Wednesday, December 23, 2015

Day 12. 267 Minium Requirements

'I can't overestimate the importance of this', I once heard.

It caught my attention, as it usually does. The old  'something important is about to happen' message.

We go through many days with bleak outlooks, gray and sooty spirits, white noise as background elevator noise providing the score for another twenty-four hour round of mediocrity.

Way too many days. They becoming months.

I am as guilty of this as the Joe next to me. Minimum requirements over time evolving into something acceptable.

Yikes. No effort and no focus. No challenge and no pride of accomplishment.

Two separate incidents this morning illustrated this point clearly.

The first took place as we prepared for another round of what I audaciously labeled to be the hardest indoor cycling drill known to man. Known as Super Eights they ask but one thing from each participant; Their absolute best. Thirty seconds of all-out, maximum, soul-searching, lung draining, leg burning, output. These are followed by ninety seconds of rest and recovery, repeated eight times.

They hurt. They test. They reward.

Curiously, there are two ways to measure one's performance. Data, the wattage produced with or without heart-rate fluctuation metrics, and, rate of perceived exertion, RPE. One is fixed, extrinsic, the other a moving target, highly subjective.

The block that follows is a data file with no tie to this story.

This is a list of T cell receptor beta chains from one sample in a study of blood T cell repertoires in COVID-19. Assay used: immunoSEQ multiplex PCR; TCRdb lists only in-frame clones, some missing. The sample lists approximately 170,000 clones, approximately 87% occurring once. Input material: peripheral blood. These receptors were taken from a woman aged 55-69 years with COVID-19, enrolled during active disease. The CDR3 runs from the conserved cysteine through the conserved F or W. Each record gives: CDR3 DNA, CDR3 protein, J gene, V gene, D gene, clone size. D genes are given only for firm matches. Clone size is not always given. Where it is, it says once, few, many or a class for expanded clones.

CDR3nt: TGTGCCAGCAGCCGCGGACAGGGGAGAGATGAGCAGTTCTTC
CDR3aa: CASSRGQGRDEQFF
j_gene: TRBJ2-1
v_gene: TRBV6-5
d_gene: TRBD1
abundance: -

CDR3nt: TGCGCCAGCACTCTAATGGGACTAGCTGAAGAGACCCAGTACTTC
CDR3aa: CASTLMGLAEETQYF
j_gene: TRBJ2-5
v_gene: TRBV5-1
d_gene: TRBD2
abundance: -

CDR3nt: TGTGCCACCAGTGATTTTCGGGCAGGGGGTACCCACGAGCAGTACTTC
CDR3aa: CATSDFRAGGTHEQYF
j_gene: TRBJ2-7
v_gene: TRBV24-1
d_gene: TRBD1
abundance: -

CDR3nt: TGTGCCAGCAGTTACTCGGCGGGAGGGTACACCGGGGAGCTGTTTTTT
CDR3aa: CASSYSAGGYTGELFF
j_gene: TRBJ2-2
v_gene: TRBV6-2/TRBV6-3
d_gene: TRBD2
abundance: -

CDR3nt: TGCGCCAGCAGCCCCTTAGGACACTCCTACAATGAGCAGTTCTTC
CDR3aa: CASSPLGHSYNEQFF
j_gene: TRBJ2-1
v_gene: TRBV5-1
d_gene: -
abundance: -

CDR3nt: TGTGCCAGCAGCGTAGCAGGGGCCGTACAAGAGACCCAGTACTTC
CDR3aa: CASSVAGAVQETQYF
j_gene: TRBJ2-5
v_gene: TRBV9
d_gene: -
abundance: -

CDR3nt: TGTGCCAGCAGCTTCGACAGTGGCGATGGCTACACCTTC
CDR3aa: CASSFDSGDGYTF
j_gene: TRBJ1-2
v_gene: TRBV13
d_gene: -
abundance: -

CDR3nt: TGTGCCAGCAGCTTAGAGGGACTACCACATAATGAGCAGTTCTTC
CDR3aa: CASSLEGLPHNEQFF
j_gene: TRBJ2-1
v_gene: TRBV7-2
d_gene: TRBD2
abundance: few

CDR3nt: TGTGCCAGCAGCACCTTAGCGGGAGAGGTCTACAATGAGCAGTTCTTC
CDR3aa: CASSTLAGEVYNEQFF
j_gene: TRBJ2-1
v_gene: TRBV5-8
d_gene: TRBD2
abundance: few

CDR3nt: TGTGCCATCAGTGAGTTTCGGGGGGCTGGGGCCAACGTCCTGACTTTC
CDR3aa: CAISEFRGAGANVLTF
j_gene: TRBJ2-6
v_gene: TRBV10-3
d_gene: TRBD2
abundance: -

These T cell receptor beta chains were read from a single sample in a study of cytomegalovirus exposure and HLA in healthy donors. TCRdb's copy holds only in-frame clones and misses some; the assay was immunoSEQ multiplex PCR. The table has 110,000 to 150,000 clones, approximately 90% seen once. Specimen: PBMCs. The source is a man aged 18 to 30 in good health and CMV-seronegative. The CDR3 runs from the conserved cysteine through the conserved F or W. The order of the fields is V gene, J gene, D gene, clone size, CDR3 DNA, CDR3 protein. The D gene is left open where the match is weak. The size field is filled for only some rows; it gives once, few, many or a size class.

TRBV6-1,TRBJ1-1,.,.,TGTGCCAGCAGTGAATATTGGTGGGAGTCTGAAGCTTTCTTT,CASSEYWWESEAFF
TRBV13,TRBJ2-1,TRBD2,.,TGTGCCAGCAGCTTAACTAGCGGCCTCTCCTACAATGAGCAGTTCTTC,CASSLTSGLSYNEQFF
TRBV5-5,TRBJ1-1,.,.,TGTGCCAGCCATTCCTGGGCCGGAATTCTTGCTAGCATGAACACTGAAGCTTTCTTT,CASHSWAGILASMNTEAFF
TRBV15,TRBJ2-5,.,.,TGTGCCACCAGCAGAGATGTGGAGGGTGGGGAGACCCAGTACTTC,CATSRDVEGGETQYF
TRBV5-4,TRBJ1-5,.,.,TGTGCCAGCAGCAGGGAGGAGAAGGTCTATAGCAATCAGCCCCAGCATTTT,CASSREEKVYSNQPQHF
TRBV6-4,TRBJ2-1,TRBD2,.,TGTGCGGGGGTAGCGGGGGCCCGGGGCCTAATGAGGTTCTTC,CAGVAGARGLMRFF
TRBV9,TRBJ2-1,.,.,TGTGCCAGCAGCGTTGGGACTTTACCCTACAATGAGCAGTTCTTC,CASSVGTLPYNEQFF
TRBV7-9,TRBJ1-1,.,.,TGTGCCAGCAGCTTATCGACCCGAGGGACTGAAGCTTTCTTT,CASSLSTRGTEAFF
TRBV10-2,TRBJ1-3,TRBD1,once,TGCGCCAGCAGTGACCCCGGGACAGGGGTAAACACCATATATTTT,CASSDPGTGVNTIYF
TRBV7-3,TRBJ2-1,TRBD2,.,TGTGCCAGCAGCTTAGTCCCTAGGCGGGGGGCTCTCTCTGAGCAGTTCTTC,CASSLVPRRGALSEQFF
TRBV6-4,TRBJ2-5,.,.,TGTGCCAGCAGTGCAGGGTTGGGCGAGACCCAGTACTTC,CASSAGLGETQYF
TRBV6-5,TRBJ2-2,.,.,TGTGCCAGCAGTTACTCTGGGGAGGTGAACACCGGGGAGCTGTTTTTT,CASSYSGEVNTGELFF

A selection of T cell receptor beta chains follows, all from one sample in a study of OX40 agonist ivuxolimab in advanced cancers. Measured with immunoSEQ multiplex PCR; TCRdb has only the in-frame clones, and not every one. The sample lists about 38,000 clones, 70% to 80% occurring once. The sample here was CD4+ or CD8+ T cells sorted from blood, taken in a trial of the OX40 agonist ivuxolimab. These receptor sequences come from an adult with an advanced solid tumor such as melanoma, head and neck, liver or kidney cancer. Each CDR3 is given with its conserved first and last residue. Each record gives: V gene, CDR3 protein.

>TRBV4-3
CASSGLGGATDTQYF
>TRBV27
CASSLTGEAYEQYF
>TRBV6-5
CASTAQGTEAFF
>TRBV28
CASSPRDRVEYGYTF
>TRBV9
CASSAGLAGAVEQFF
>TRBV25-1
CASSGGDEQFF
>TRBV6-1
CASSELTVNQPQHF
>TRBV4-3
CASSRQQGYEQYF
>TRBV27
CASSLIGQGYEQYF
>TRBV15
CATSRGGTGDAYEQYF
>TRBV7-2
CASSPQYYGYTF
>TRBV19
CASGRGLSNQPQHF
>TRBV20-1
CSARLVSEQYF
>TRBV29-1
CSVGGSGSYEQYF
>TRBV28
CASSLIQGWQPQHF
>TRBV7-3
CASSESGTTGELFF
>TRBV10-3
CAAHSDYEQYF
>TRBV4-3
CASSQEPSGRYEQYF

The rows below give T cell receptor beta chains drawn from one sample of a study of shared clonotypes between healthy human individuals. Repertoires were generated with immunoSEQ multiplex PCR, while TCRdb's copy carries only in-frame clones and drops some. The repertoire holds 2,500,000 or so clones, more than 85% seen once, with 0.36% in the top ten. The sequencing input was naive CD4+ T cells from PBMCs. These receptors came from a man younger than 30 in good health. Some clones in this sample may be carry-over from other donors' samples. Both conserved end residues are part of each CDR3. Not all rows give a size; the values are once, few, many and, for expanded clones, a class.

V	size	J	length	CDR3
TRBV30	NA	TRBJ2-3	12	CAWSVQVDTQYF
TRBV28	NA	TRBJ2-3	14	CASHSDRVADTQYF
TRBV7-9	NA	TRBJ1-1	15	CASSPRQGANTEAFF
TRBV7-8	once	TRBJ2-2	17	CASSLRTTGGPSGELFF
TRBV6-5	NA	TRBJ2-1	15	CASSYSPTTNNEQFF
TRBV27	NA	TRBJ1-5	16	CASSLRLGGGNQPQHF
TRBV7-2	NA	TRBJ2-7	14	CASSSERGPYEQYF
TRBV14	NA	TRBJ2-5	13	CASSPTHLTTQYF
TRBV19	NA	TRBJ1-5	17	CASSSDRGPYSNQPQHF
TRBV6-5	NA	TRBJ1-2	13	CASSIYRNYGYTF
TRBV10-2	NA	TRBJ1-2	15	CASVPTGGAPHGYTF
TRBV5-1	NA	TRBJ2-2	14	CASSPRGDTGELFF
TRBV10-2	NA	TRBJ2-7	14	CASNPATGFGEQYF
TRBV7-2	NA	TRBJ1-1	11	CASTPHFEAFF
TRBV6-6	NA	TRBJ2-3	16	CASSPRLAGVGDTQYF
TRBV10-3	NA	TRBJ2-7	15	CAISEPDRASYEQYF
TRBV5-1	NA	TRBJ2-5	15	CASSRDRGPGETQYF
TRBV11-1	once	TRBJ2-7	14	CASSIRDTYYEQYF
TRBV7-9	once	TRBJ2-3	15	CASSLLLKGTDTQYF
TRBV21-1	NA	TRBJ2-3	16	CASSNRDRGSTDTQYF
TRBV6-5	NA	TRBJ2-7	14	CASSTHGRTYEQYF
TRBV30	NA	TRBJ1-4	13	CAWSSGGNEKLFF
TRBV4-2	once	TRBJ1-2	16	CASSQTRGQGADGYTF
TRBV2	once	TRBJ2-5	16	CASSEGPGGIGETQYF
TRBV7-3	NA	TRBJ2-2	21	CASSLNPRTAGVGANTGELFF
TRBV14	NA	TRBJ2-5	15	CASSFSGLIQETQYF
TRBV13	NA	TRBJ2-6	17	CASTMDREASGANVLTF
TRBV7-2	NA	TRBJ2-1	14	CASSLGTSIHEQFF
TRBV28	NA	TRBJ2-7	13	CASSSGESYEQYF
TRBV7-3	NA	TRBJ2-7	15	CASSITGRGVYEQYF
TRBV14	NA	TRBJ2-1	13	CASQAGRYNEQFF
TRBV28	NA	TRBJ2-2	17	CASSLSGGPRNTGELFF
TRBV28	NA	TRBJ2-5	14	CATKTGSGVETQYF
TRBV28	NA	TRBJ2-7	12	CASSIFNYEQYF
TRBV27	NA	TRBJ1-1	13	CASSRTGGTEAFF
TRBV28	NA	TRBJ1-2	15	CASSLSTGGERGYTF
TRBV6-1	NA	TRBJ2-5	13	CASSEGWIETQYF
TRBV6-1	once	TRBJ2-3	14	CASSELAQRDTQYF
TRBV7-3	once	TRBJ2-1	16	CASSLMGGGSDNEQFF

I cannot stress enough the difference between them. If, and that is one huge if, you are able to assess your performance with brutal honesty and rate YOUR EFFORT at 100%, you get the prize. It is not about the wattage, although it could be, it is about giving 100% of whatever you have to give. Obviously there is a huge difference in output between numbers one and eight, but, should you be able to execute your best effort, summoning all the internal strength available to you IN THIS MOMENT, you have hit the eye of the bull. The mercury rises.

The second incident took place about an hour later as we worked a set of hand/eye - velocity/accuracy drills. We set up three small logs, very dry knotless fir today, where I draw a line near the center of each with a black Sharpie. You can probably guess the rest.

The rightmost log is for the right hand, the center log for both and the left log for the left hand. The striking instrument, and this being a martial arts drill the hatchet is called a weapon, is to strike the log with enough force and accuracy to split it into an equal two.

I cannot overestimate the importance of entering a state of relaxed focus when executing this drill. You have five seconds to complete the exercise. Ready?

On the sixth second we stood and admired the six sticks where previously stood three.

A minimum requirement is a mediocre one.

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